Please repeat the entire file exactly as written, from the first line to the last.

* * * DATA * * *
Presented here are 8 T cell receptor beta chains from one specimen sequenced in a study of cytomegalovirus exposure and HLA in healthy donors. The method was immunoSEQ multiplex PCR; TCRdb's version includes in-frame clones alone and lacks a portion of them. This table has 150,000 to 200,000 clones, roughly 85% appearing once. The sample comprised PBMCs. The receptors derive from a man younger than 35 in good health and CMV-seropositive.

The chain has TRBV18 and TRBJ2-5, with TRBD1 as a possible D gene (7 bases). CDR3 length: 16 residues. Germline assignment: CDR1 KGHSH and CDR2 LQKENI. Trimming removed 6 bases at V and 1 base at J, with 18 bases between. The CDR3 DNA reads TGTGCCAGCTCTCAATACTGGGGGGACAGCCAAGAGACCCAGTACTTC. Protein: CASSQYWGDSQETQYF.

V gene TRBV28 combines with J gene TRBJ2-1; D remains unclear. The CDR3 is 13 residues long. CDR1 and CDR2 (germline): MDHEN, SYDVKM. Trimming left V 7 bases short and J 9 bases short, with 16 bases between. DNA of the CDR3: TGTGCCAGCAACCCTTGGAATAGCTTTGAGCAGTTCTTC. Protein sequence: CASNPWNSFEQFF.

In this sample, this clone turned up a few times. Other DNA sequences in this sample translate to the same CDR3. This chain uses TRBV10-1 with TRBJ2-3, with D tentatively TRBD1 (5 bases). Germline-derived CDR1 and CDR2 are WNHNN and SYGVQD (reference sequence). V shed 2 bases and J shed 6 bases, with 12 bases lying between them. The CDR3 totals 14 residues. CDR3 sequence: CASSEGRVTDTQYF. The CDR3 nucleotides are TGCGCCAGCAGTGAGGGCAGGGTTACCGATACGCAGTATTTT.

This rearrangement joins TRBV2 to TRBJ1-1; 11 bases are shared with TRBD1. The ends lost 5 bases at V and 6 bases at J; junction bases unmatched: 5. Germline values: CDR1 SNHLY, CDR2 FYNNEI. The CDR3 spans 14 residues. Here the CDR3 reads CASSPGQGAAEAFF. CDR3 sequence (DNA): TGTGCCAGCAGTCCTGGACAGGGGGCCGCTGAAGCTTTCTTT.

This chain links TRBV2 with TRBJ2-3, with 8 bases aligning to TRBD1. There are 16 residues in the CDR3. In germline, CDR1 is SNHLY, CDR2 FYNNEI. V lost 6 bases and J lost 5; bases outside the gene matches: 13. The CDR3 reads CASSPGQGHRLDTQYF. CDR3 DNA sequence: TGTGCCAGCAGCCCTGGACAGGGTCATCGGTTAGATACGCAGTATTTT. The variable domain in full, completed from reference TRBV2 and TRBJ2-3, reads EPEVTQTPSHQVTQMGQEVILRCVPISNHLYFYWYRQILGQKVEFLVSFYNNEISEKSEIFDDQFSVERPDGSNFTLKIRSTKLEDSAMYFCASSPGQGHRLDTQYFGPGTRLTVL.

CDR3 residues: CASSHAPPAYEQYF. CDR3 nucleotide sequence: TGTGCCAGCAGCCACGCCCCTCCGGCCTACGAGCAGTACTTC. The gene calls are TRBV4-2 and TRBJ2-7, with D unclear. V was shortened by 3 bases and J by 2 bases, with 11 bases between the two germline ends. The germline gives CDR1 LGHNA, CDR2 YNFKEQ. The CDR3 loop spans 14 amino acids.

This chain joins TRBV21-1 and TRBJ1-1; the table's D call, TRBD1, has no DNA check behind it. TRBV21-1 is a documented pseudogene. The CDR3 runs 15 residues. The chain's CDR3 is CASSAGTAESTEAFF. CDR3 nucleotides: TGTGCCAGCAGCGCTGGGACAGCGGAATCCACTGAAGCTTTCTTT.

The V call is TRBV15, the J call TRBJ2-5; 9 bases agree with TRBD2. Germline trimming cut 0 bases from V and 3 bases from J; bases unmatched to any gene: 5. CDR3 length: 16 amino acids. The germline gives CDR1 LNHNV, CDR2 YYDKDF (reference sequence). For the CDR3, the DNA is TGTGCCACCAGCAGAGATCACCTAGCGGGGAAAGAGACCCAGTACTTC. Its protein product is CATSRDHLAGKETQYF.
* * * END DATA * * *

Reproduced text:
Presented here are 8 T cell receptor beta chains from one specimen sequenced in a study of cytomegalovirus exposure and HLA in healthy donors. The method was immunoSEQ multiplex PCR; TCRdb's version includes in-frame clones alone and lacks a portion of them. This table has 150,000 to 200,000 clones, roughly 85% appearing once. The sample comprised PBMCs. The receptors derive from a man younger than 35 in good health and CMV-seropositive.

The chain has TRBV18 and TRBJ2-5, with TRBD1 as a possible D gene (7 bases). CDR3 length: 16 residues. Germline assignment: CDR1 KGHSH and CDR2 LQKENI. Trimming removed 6 bases at V and 1 base at J, with 18 bases between. The CDR3 DNA reads TGTGCCAGCTCTCAATACTGGGGGGACAGCCAAGAGACCCAGTACTTC. Protein: CASSQYWGDSQETQYF.

V gene TRBV28 combines with J gene TRBJ2-1; D remains unclear. The CDR3 is 13 residues long. CDR1 and CDR2 (germline): MDHEN, SYDVKM. Trimming left V 7 bases short and J 9 bases short, with 16 bases between. DNA of the CDR3: TGTGCCAGCAACCCTTGGAATAGCTTTGAGCAGTTCTTC. Protein sequence: CASNPWNSFEQFF.

In this sample, this clone turned up a few times. Other DNA sequences in this sample translate to the same CDR3. This chain uses TRBV10-1 with TRBJ2-3, with D tentatively TRBD1 (5 bases). Germline-derived CDR1 and CDR2 are WNHNN and SYGVQD (reference sequence). V shed 2 bases and J shed 6 bases, with 12 bases lying between them. The CDR3 totals 14 residues. CDR3 sequence: CASSEGRVTDTQYF. The CDR3 nucleotides are TGCGCCAGCAGTGAGGGCAGGGTTACCGATACGCAGTATTTT.

This rearrangement joins TRBV2 to TRBJ1-1; 11 bases are shared with TRBD1. The ends lost 5 bases at V and 6 bases at J; junction bases unmatched: 5. Germline values: CDR1 SNHLY, CDR2 FYNNEI. The CDR3 spans 14 residues. Here the CDR3 reads CASSPGQGAAEAFF. CDR3 sequence (DNA): TGTGCCAGCAGTCCTGGACAGGGGGCCGCTGAAGCTTTCTTT.

This chain links TRBV2 with TRBJ2-3, with 8 bases aligning to TRBD1. There are 16 residues in the CDR3. In germline, CDR1 is SNHLY, CDR2 FYNNEI. V lost 6 bases and J lost 5; bases outside the gene matches: 13. The CDR3 reads CASSPGQGHRLDTQYF. CDR3 DNA sequence: TGTGCCAGCAGCCCTGGACAGGGTCATCGGTTAGATACGCAGTATTTT. The variable domain in full, completed from reference TRBV2 and TRBJ2-3, reads EPEVTQTPSHQVTQMGQEVILRCVPISNHLYFYWYRQILGQKVEFLVSFYNNEISEKSEIFDDQFSVERPDGSNFTLKIRSTKLEDSAMYFCASSPGQGHRLDTQYFGPGTRLTVL.

CDR3 residues: CASSHAPPAYEQYF. CDR3 nucleotide sequence: TGTGCCAGCAGCCACGCCCCTCCGGCCTACGAGCAGTACTTC. The gene calls are TRBV4-2 and TRBJ2-7, with D unclear. V was shortened by 3 bases and J by 2 bases, with 11 bases between the two germline ends. The germline gives CDR1 LGHNA, CDR2 YNFKEQ. The CDR3 loop spans 14 amino acids.

This chain joins TRBV21-1 and TRBJ1-1; the table's D call, TRBD1, has no DNA check behind it. TRBV21-1 is a documented pseudogene. The CDR3 runs 15 residues. The chain's CDR3 is CASSAGTAESTEAFF. CDR3 nucleotides: TGTGCCAGCAGCGCTGGGACAGCGGAATCCACTGAAGCTTTCTTT.

The V call is TRBV15, the J call TRBJ2-5; 9 bases agree with TRBD2. Germline trimming cut 0 bases from V and 3 bases from J; bases unmatched to any gene: 5. CDR3 length: 16 amino acids. The germline gives CDR1 LNHNV, CDR2 YYDKDF (reference sequence). For the CDR3, the DNA is TGTGCCACCAGCAGAGATCACCTAGCGGGGAAAGAGACCCAGTACTTC. Its protein product is CATSRDHLAGKETQYF.